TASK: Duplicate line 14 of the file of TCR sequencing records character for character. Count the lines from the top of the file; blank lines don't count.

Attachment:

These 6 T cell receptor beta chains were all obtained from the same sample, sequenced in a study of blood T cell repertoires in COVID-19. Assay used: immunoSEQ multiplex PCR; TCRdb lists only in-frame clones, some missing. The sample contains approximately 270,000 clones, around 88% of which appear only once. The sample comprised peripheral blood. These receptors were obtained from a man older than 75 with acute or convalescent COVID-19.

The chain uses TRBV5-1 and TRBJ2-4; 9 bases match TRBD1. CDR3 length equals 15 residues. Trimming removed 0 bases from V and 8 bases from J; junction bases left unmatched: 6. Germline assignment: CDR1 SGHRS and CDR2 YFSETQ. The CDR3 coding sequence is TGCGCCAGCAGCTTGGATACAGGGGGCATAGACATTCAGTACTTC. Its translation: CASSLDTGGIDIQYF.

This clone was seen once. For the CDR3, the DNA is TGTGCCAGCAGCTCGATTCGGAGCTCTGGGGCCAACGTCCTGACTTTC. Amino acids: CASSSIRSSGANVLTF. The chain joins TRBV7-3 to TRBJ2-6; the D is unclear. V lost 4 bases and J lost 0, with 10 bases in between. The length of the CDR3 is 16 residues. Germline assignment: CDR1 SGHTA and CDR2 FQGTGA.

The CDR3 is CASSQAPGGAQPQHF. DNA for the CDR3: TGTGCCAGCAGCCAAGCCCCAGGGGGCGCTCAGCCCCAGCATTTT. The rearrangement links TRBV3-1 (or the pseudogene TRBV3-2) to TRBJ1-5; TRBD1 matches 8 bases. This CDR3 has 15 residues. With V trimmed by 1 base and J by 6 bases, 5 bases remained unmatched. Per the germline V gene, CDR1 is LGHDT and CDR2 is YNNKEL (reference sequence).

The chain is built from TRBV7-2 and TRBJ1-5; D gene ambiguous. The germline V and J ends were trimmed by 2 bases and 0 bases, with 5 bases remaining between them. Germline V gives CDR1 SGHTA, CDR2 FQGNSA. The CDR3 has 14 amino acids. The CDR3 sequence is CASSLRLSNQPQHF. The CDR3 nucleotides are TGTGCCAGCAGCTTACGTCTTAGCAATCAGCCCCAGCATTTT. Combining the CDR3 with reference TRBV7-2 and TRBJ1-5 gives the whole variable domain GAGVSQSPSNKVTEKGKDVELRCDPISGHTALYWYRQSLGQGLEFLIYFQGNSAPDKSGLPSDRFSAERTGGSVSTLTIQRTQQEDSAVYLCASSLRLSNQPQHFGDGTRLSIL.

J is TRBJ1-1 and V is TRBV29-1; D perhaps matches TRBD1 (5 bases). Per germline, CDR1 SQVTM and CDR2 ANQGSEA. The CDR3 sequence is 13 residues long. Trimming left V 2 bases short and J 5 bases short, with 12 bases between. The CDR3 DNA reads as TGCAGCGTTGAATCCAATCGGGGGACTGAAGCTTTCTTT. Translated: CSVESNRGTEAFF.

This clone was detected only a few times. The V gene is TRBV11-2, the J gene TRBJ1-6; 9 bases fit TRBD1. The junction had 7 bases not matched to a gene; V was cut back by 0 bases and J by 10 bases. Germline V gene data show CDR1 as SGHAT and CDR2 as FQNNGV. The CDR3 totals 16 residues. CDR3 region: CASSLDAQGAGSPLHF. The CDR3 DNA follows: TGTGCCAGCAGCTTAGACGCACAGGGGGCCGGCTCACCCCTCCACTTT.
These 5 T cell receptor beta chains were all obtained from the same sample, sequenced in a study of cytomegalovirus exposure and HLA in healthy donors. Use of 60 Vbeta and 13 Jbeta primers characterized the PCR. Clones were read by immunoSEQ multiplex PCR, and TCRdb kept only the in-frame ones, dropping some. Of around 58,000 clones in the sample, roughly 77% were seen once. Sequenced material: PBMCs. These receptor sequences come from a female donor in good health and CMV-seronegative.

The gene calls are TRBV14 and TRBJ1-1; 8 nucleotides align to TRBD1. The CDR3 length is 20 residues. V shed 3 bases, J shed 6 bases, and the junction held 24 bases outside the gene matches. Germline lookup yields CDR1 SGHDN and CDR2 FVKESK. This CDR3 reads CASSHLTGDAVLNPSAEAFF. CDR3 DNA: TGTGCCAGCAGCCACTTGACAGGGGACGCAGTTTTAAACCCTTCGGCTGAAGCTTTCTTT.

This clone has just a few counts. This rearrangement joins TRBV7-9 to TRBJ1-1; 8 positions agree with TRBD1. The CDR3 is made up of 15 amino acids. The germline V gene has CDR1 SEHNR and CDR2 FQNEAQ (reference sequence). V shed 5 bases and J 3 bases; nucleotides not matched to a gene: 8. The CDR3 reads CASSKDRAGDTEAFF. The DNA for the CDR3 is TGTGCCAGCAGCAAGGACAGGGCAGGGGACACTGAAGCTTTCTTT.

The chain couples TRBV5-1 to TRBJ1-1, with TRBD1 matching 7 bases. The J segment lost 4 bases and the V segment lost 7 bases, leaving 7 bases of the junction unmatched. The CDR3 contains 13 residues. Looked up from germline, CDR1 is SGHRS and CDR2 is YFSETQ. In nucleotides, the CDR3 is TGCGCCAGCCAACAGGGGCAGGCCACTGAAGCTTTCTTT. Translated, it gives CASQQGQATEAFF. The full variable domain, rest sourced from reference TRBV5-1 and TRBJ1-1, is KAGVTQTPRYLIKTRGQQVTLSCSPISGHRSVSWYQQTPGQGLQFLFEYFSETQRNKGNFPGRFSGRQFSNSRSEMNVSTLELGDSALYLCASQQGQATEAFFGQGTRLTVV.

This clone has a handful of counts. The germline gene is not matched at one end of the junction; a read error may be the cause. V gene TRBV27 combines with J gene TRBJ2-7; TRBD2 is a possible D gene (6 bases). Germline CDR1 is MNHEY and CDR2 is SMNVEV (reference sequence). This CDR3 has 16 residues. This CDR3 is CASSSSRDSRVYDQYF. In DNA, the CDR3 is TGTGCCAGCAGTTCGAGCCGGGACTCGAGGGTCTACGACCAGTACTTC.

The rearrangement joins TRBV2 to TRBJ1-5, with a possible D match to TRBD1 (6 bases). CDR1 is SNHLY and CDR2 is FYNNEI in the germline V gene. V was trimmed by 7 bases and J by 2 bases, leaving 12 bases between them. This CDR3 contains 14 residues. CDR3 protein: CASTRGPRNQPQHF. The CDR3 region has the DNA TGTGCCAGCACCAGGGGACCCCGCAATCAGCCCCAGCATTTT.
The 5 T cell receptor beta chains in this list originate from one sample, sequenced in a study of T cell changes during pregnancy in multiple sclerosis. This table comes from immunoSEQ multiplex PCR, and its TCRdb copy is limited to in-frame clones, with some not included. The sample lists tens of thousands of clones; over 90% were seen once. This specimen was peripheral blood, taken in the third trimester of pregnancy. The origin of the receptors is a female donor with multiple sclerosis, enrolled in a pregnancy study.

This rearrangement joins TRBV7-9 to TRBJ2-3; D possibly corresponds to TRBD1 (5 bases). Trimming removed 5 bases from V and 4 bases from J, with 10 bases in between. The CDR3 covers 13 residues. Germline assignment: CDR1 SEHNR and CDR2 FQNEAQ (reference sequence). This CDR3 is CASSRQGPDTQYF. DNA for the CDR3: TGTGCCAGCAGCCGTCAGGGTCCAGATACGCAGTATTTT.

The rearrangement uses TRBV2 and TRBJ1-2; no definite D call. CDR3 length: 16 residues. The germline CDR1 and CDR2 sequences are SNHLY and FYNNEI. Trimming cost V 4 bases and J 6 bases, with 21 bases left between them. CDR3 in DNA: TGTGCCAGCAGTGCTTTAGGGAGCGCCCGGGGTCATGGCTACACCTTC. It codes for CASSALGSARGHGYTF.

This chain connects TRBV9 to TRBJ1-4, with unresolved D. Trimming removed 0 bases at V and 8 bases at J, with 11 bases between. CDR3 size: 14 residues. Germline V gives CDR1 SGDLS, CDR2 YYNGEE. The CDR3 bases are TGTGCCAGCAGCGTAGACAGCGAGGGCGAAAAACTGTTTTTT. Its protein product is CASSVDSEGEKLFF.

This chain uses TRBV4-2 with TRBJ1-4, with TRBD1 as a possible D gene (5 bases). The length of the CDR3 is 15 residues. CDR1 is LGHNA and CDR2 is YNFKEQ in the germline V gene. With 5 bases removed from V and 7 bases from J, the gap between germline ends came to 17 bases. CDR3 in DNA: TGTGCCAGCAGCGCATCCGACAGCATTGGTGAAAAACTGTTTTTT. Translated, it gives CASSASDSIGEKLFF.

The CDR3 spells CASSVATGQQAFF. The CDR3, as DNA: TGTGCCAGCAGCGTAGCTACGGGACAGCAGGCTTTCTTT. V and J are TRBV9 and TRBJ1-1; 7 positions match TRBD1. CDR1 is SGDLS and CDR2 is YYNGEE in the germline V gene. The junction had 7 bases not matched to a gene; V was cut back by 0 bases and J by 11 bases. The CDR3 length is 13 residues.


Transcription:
The 5 T cell receptor beta chains in this list originate from one sample, sequenced in a study of T cell changes during pregnancy in multiple sclerosis. This table comes from immunoSEQ multiplex PCR, and its TCRdb copy is limited to in-frame clones, with some not included. The sample lists tens of thousands of clones; over 90% were seen once. This specimen was peripheral blood, taken in the third trimester of pregnancy. The origin of the receptors is a female donor with multiple sclerosis, enrolled in a pregnancy study.